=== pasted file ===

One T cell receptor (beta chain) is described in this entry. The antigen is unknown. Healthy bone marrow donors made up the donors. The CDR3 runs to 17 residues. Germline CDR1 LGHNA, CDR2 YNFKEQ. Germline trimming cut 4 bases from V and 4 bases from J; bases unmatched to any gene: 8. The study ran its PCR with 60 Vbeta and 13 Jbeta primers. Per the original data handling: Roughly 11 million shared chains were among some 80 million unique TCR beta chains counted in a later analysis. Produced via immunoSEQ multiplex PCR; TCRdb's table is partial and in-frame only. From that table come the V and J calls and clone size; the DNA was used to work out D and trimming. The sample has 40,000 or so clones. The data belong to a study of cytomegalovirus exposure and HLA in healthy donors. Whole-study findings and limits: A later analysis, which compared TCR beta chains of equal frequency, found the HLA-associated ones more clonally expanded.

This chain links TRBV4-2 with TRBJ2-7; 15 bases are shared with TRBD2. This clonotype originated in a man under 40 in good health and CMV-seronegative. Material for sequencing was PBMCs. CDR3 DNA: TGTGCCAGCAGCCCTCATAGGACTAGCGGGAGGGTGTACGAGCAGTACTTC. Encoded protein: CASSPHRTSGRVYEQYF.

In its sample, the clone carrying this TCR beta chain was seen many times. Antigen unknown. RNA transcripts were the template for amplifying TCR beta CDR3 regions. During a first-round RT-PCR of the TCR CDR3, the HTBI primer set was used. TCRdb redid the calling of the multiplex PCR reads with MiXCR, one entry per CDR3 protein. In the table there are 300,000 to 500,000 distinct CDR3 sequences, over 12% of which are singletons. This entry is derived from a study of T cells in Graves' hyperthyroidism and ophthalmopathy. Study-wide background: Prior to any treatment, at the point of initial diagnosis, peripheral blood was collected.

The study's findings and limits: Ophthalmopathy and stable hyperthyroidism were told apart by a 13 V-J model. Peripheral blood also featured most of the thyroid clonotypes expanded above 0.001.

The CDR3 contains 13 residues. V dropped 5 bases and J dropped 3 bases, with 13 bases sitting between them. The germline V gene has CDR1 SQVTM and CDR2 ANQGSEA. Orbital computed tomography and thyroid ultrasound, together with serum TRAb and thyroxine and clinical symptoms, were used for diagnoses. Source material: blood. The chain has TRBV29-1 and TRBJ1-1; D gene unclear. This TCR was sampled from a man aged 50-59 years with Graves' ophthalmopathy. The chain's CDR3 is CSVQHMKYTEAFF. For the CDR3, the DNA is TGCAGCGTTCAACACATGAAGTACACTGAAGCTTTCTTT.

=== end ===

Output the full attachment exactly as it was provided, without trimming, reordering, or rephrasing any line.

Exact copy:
One T cell receptor (beta chain) is described in this entry. The antigen is unknown. Healthy bone marrow donors made up the donors. The CDR3 runs to 17 residues. Germline CDR1 LGHNA, CDR2 YNFKEQ. Germline trimming cut 4 bases from V and 4 bases from J; bases unmatched to any gene: 8. The study ran its PCR with 60 Vbeta and 13 Jbeta primers. Per the original data handling: Roughly 11 million shared chains were among some 80 million unique TCR beta chains counted in a later analysis. Produced via immunoSEQ multiplex PCR; TCRdb's table is partial and in-frame only. From that table come the V and J calls and clone size; the DNA was used to work out D and trimming. The sample has 40,000 or so clones. The data belong to a study of cytomegalovirus exposure and HLA in healthy donors. Whole-study findings and limits: A later analysis, which compared TCR beta chains of equal frequency, found the HLA-associated ones more clonally expanded.

This chain links TRBV4-2 with TRBJ2-7; 15 bases are shared with TRBD2. This clonotype originated in a man under 40 in good health and CMV-seronegative. Material for sequencing was PBMCs. CDR3 DNA: TGTGCCAGCAGCCCTCATAGGACTAGCGGGAGGGTGTACGAGCAGTACTTC. Encoded protein: CASSPHRTSGRVYEQYF.

In its sample, the clone carrying this TCR beta chain was seen many times. Antigen unknown. RNA transcripts were the template for amplifying TCR beta CDR3 regions. During a first-round RT-PCR of the TCR CDR3, the HTBI primer set was used. TCRdb redid the calling of the multiplex PCR reads with MiXCR, one entry per CDR3 protein. In the table there are 300,000 to 500,000 distinct CDR3 sequences, over 12% of which are singletons. This entry is derived from a study of T cells in Graves' hyperthyroidism and ophthalmopathy. Study-wide background: Prior to any treatment, at the point of initial diagnosis, peripheral blood was collected.

The study's findings and limits: Ophthalmopathy and stable hyperthyroidism were told apart by a 13 V-J model. Peripheral blood also featured most of the thyroid clonotypes expanded above 0.001.

The CDR3 contains 13 residues. V dropped 5 bases and J dropped 3 bases, with 13 bases sitting between them. The germline V gene has CDR1 SQVTM and CDR2 ANQGSEA. Orbital computed tomography and thyroid ultrasound, together with serum TRAb and thyroxine and clinical symptoms, were used for diagnoses. Source material: blood. The chain has TRBV29-1 and TRBJ1-1; D gene unclear. This TCR was sampled from a man aged 50-59 years with Graves' ophthalmopathy. The chain's CDR3 is CSVQHMKYTEAFF. For the CDR3, the DNA is TGCAGCGTTCAACACATGAAGTACACTGAAGCTTTCTTT.